As I mentioned last time, last month I took part in an event at the St Bride Foundation in London called “Collections and Collaborations” at which Tom Etherington and I, along with six other pairs of collaborators, launched the poster on which we’d been working for the past few months.
You can see a digital reproduction of our poster here, but I suggest — nay, I urge — that you lay out the £15.00 for a printed copy. Not only will St Bride benefit from your generosity, but you’ll get to see Tom’s clever visual sleight of hand for yourself. That grey text isn’t grey at all: rather, it’s printed in black on the back of very fine paper called “Sixties”, available from Fenner Paper, so that it shows through to accompany the coloured text on the front. It looks great in person!
On Tuesday the 14th of May I’ll be taking part in an event at the St Bride Foundation in London called “Collections and Collaborations”. It’s a showcase for a set of posters inspired by St Bride and its collections, and I was lucky enough to be paired with the talented Tom Etherington, a book designer at Penguin, to help produce one of those posters.
In November 2018, we approached fourteen artists, designers, writers, illustrators and musicians to ask if they would collaborate in pairs to create a poster designed to celebrate and highlight the rich and varied collections held within the St Bride Library and the building itself.
This evening is being held to celebrate the culmination of their work and the items from the collections that inspired them. The event includes a drinks reception, private view and series of short lectures from some of the collaborators about the process behind their work.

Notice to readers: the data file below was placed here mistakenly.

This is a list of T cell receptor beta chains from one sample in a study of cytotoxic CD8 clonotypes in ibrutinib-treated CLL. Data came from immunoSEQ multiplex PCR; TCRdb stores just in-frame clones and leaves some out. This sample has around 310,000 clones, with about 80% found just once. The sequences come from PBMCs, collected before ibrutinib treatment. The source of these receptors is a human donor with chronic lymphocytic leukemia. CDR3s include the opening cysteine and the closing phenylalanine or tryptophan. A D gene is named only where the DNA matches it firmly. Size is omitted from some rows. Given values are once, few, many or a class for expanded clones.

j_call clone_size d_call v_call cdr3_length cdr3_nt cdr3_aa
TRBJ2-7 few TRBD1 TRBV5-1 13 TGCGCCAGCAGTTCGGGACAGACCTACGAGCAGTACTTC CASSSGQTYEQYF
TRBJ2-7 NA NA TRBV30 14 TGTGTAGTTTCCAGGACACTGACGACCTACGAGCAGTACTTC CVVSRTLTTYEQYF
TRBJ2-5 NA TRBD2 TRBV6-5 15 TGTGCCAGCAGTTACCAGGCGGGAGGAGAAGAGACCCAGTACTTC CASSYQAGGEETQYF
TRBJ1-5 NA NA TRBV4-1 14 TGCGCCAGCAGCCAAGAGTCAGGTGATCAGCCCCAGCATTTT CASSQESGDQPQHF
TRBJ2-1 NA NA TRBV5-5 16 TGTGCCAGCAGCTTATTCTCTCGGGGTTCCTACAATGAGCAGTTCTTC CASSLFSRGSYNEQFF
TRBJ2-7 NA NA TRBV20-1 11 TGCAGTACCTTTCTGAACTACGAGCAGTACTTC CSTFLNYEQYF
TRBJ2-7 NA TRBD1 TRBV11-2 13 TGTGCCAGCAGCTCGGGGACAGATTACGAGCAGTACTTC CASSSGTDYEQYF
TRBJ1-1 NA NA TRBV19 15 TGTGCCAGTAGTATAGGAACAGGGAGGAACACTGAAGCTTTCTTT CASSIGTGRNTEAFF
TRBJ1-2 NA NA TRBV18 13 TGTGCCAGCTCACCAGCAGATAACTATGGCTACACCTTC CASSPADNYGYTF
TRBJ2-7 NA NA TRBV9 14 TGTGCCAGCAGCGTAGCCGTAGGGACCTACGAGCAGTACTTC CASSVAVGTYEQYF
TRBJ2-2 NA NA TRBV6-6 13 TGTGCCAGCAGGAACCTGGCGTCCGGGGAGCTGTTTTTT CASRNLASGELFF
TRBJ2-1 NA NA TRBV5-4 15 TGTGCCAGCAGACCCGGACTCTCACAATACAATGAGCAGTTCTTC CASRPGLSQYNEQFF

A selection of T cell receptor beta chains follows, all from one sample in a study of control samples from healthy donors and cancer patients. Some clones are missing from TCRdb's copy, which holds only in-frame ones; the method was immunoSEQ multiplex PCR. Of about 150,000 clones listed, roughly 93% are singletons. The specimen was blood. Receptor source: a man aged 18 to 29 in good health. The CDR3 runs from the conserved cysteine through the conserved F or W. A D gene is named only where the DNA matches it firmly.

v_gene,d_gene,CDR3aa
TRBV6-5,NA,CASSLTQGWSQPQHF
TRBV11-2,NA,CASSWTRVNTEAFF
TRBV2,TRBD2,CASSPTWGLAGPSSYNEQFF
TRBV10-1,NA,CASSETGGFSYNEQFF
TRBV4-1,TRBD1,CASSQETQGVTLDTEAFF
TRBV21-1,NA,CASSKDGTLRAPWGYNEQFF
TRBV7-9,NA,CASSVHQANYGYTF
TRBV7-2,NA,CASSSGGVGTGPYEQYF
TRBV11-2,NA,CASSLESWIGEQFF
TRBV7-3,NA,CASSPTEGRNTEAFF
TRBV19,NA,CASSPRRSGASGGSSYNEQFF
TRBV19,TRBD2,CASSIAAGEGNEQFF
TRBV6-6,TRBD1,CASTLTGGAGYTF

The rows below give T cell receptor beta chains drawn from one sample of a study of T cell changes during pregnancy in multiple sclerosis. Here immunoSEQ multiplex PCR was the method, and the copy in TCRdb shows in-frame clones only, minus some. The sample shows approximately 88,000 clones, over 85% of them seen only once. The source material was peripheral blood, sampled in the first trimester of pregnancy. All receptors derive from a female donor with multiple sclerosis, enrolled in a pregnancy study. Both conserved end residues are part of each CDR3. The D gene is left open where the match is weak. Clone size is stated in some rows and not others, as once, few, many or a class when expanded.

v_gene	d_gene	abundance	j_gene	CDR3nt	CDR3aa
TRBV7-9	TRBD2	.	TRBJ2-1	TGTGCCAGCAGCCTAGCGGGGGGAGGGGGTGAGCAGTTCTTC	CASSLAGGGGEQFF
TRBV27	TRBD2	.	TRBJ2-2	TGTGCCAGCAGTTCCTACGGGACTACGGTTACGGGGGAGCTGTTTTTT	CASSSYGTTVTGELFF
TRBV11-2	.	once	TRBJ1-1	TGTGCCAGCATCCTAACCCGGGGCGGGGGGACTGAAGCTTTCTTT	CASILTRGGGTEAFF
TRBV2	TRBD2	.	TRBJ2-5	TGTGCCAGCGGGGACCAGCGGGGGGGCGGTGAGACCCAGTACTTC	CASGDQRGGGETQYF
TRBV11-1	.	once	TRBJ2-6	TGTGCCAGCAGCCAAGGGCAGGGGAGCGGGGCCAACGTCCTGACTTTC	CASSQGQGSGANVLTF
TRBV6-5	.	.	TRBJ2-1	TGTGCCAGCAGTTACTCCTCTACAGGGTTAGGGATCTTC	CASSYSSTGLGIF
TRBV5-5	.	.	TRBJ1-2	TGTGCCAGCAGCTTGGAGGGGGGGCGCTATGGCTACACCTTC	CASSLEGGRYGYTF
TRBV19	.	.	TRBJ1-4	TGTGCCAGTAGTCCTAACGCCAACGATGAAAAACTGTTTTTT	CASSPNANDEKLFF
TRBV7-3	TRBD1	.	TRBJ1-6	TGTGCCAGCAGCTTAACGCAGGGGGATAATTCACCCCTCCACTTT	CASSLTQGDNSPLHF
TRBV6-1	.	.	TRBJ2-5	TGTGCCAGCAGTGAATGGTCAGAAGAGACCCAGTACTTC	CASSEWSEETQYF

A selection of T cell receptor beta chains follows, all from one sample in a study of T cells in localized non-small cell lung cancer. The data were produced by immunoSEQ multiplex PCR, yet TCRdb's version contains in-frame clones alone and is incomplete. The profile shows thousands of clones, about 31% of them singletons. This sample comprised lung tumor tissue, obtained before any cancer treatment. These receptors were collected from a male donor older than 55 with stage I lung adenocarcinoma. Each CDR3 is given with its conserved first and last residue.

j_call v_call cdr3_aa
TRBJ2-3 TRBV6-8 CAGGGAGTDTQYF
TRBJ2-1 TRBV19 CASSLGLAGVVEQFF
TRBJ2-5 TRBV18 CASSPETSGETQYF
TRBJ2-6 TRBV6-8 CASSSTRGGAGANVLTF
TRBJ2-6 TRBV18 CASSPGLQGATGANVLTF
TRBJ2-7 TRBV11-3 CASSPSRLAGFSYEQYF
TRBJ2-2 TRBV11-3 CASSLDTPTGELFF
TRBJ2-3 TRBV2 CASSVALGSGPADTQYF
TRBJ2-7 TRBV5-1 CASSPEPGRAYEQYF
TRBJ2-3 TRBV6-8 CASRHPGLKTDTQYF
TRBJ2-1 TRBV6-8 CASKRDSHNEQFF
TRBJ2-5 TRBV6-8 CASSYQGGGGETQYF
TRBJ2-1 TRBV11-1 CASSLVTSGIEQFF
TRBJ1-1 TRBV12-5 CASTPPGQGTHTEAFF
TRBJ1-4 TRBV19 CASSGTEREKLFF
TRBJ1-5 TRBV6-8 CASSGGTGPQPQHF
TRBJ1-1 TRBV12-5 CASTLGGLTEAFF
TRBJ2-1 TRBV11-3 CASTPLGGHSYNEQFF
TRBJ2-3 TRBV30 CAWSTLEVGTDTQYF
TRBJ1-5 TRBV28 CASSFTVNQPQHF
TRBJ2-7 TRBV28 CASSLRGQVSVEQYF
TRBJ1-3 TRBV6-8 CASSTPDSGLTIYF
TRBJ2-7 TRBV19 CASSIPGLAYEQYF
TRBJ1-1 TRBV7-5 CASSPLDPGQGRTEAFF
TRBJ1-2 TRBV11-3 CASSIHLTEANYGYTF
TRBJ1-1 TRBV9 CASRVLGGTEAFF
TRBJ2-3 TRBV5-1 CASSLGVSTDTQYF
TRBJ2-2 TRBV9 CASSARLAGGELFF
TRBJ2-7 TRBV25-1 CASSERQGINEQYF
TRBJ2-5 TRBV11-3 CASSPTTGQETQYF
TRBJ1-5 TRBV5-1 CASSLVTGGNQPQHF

There are seven posters in total, and each one has been printed in a limited edition of 60. They’ll be on sale during the event for £15 each, three for £40 or the complete set for £100. All profits go to the St Bride Library. Tickets for the event are a very reasonable £3–5.
As we saw last time, Emoji 4.0 cemented the Unicode Consortium’s practice of annual emoji updates. In doing so it created the phenomenon of “emoji season”, in which commentators pick apart the new emoji that will soon arrive on smartphones and computers and then go back to their usual business. Emoji season has come to be defined by the major theme of the accompanying emoji update: 2015’s Emoji 1.0 added skin tone support, while 2016’s Emoji 4.0 brought a more equitable treatment of male and female emoji. Now, in May 2017, Emoji 5.0 added the concept of gender-neutral emoji.1
For all its attendant fanfare, Emoji 5.0 added only three new emoji in the service of gender inclusivity: CHILD (🧒), PERSON (🧑), and OLDER PERSON (🧓). Each one was intended to provide a gender-neutral alternative to its gendered counterparts: BOY (👦) or GIRL (👧), MAN (👨) or WOMAN (👩), and OLD MAN (👴) or OLD WOMAN (👵). But, as is often the way with emoji specifically, and with Unicode in general, things were a little more complicated than they seemed.
The emoji enlightenment dawned in August 2015. As we saw last time, that was the month in which the Unicode Consortium published “Emoji 1.0”, a document that listed all available emoji characters and, crucially, described how to create new emoji by combining existing symbols.1 It was a big change to the status quo, and it was done with one overriding aim in mind: to allow emoji to become more representative of the people who used it. So what did Unicode do with that newfound freedom? We’ll find out over the next two parts as we follow emoji’s journey from Emoji 1.0 right up to the present day.
I’m happy to announce that The Book: A Cover-to-Cover Exploration of the Most Powerful Object of Our Time is now available in Chinese (complex characters), courtesy of Taiwan’s Rye Field Publications. It’s available now and is priced at NT$550. If you happen to buy a copy, please leave a comment below or drop me a line via the contact form to let me know what you think!